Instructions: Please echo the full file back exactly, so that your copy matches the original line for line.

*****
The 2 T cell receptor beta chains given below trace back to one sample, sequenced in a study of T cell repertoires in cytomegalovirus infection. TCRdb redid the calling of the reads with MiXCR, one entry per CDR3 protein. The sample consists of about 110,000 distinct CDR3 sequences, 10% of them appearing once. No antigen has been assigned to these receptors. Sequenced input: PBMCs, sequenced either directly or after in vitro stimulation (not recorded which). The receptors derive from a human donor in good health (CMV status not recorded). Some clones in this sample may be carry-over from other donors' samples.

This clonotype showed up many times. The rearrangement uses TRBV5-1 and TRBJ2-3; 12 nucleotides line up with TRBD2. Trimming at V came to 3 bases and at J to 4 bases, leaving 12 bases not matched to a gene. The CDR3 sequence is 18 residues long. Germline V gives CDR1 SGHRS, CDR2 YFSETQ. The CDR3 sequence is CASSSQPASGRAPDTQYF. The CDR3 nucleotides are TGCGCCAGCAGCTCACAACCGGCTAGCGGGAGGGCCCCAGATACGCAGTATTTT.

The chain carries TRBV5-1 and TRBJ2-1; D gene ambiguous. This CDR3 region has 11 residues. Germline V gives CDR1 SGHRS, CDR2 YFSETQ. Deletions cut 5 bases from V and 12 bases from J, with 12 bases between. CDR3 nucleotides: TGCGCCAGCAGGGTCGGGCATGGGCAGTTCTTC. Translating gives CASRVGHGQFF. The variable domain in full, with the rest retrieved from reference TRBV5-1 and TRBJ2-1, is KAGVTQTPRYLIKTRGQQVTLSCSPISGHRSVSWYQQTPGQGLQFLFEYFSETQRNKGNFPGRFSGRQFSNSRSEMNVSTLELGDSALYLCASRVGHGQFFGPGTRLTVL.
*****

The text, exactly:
The 2 T cell receptor beta chains given below trace back to one sample, sequenced in a study of T cell repertoires in cytomegalovirus infection. TCRdb redid the calling of the reads with MiXCR, one entry per CDR3 protein. The sample consists of about 110,000 distinct CDR3 sequences, 10% of them appearing once. No antigen has been assigned to these receptors. Sequenced input: PBMCs, sequenced either directly or after in vitro stimulation (not recorded which). The receptors derive from a human donor in good health (CMV status not recorded). Some clones in this sample may be carry-over from other donors' samples.

This clonotype showed up many times. The rearrangement uses TRBV5-1 and TRBJ2-3; 12 nucleotides line up with TRBD2. Trimming at V came to 3 bases and at J to 4 bases, leaving 12 bases not matched to a gene. The CDR3 sequence is 18 residues long. Germline V gives CDR1 SGHRS, CDR2 YFSETQ. The CDR3 sequence is CASSSQPASGRAPDTQYF. The CDR3 nucleotides are TGCGCCAGCAGCTCACAACCGGCTAGCGGGAGGGCCCCAGATACGCAGTATTTT.

The chain carries TRBV5-1 and TRBJ2-1; D gene ambiguous. This CDR3 region has 11 residues. Germline V gives CDR1 SGHRS, CDR2 YFSETQ. Deletions cut 5 bases from V and 12 bases from J, with 12 bases between. CDR3 nucleotides: TGCGCCAGCAGGGTCGGGCATGGGCAGTTCTTC. Translating gives CASRVGHGQFF. The variable domain in full, with the rest retrieved from reference TRBV5-1 and TRBJ2-1, is KAGVTQTPRYLIKTRGQQVTLSCSPISGHRSVSWYQQTPGQGLQFLFEYFSETQRNKGNFPGRFSGRQFSNSRSEMNVSTLELGDSALYLCASRVGHGQFFGPGTRLTVL.